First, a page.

The book is divided into four parts with short chapters that move swiftly through the defining events of the story. The crisp narrative does not waste words on anything unimportant and yet leaves no loose ends, no questions unanswered. The author paints a vivid picture of the brutality of war and the savage beatings Rasheed's wives endure, there is a welcome lack of gratuitous gory detail. The story is relentlessly brutal with only brief reprieves in the misery and suffering. Yet it is a story about love, about many loves and mainly about the love between mothers, fathers, sons and daughters. It is a story about the trusting, innocent love a child has for a parent and the all consuming love of a parent for their children.

Sunday, 11 October 2009

Probably the Best View on the Island

We'd spent the morning searching for a cave.

In fact we had looked for it the previous day but had given up and gone to the beach when someone told us that the cave was extremely difficult to find and definitely could not be accessed from this side of the hills. Unwilling to accept defeat so easily we had set out early to find the remote village of Giri and resume our search. Following some sketching directions from the owner of a local Taverna we drove causiously along the gravel track he'd discribed as a 'not very good road' until the surface deteriorated to a state unsuitable for our hired Hyundi i10! We continued on foot marvelling at the complete lack of man made sound. The Western side of Zachynthos is more sparsely populated than the east and we were about 3 kilometers from the nearest habitation. There was no farm machinery to be heard, no music from the tourist resorts, not even the faint hum of a distant road. Only the the gentle buzzing of insects, the occasional rustle of grass as a lizard darted away and intermitent bird song accompanied us. As soon as we crossed the summet of hill sounds of the farming community 600 meters below drifted up to puncutate the stillness; a dog barking, cocks crowing, the creaking and clanging of a tractor.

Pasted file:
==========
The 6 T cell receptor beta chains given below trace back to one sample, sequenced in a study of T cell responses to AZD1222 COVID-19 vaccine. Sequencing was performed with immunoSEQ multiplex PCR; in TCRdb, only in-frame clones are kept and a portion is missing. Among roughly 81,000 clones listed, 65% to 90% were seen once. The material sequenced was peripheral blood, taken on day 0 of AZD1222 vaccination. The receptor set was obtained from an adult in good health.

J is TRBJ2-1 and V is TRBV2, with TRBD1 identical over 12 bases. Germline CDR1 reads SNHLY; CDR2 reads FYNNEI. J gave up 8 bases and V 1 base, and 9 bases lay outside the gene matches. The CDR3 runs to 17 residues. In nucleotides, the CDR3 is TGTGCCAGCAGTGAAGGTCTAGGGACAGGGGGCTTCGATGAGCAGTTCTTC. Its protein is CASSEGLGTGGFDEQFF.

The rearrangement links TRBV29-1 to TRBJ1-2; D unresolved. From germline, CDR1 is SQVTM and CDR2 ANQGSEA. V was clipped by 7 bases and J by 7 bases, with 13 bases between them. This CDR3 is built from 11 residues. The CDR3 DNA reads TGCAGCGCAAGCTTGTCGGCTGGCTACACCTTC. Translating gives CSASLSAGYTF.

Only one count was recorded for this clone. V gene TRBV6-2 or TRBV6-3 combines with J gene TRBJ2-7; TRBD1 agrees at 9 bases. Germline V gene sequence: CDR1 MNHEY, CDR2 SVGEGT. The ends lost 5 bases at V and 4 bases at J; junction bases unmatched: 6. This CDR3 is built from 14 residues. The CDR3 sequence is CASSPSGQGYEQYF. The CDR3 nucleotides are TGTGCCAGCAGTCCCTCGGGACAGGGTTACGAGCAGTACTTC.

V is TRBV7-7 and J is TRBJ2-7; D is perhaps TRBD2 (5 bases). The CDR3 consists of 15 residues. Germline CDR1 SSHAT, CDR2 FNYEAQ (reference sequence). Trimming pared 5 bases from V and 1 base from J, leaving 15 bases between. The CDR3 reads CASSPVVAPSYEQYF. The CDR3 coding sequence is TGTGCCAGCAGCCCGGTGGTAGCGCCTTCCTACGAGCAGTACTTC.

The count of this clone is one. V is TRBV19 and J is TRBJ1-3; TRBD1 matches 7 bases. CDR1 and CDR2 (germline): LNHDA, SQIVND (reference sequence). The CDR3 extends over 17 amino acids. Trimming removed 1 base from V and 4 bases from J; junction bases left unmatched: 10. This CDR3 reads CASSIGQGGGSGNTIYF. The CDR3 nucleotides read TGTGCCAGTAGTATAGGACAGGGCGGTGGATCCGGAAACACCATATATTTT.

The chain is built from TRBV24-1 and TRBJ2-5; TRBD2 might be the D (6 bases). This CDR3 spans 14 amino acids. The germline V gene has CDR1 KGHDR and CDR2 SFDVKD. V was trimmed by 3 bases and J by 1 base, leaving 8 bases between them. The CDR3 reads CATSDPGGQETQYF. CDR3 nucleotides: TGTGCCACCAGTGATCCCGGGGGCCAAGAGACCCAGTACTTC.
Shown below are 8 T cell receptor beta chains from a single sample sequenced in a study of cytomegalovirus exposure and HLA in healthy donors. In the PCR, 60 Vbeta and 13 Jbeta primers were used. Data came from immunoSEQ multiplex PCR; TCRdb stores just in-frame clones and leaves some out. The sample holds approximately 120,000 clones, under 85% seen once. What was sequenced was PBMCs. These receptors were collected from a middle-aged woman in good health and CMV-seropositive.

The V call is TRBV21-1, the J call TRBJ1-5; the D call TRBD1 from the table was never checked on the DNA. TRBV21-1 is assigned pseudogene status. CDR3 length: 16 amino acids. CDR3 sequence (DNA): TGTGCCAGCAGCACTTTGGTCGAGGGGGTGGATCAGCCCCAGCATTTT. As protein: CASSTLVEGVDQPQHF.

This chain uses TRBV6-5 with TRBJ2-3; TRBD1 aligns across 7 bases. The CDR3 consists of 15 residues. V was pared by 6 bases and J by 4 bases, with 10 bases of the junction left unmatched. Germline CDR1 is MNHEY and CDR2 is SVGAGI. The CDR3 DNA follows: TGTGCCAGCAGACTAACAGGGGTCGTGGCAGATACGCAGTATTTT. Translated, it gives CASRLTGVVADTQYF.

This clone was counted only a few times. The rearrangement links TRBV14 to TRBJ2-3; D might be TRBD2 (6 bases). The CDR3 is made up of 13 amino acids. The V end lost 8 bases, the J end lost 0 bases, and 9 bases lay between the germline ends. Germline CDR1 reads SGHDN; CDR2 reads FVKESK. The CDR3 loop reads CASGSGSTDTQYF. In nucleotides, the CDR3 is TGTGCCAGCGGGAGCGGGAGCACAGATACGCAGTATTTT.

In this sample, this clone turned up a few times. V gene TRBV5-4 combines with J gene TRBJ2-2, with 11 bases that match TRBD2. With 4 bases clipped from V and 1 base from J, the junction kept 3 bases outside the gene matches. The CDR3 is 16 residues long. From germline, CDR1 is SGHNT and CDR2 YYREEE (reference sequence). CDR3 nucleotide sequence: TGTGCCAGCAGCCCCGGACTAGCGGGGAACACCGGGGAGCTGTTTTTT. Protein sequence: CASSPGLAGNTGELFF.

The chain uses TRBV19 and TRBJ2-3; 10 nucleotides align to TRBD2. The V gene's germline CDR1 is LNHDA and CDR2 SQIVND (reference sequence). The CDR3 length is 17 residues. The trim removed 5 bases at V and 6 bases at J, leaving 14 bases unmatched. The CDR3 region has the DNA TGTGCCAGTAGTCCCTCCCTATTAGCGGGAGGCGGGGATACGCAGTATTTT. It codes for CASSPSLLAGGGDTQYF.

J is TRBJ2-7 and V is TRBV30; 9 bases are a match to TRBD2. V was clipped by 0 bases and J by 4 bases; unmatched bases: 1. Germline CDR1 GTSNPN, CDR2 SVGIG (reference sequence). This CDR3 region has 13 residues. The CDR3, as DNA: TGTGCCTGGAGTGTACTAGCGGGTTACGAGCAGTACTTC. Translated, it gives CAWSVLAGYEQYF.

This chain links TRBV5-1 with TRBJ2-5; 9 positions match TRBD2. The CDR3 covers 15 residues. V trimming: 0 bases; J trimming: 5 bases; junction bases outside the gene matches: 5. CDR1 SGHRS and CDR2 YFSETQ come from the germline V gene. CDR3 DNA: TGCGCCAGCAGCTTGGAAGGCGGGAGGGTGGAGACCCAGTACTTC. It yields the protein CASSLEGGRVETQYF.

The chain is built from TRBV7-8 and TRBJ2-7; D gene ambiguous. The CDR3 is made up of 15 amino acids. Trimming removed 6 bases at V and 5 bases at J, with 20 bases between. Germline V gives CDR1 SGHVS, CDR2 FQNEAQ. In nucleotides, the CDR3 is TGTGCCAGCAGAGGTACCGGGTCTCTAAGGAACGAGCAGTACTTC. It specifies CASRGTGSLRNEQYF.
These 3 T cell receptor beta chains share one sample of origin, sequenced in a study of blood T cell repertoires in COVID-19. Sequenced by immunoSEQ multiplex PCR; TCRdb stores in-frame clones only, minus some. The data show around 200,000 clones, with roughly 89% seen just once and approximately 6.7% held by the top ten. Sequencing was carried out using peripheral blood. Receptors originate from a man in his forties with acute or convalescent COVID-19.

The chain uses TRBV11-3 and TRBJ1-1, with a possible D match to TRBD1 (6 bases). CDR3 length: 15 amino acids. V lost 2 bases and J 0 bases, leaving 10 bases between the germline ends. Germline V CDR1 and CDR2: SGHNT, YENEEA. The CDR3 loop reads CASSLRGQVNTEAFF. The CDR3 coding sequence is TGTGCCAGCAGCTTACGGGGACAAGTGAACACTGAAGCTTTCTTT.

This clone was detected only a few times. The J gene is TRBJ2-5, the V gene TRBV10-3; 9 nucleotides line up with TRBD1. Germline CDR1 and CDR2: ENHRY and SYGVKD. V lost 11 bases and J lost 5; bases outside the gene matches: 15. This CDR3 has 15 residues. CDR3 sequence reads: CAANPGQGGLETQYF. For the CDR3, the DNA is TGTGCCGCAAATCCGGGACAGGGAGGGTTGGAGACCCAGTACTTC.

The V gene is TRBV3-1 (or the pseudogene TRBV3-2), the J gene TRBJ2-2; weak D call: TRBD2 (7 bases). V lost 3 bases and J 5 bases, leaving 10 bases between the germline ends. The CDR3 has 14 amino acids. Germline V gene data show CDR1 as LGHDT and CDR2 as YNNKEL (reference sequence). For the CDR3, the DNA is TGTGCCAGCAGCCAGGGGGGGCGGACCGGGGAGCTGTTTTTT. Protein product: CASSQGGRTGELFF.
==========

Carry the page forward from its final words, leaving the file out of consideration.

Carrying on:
At the end of the track we found the foot path that wound its way down the steep hillside to our elusive cave. We might have been exhilerated at meeting our objective had we not been so underwhelmed by the cave itself. To be honest, that was not unexpected; this is not the first time we have spent hours searching for a cave that turned out to be little more than a small hole in the side of a hill and nor do I expect it to be the last.

Travelling back to our resort by the road that the previous day we had been told did not exist, we saw a sign for a taverna boasting the best view of the island.

Now we are sitting on a terrace that seems to be suspended above the roof tops of Agios Marina. To the north of the island Kefallonia is clearly visible, as is Laganas Bay in the south. Beyond the ancient bell tower in front of us are acre upon acre of olive groves, beyond them the sea shimmering in the bright afternoon sunshine, and beyond that the purple mountains of mainland Greece just showing against the purple haze of the horizon.

The tavern's boast may not be exagerated, this may well be the best view of the island. After our hot, dusty trek our plate of calamari is possibly the best in the Mediteranean and the cold beer we are drinking is probably best in the world.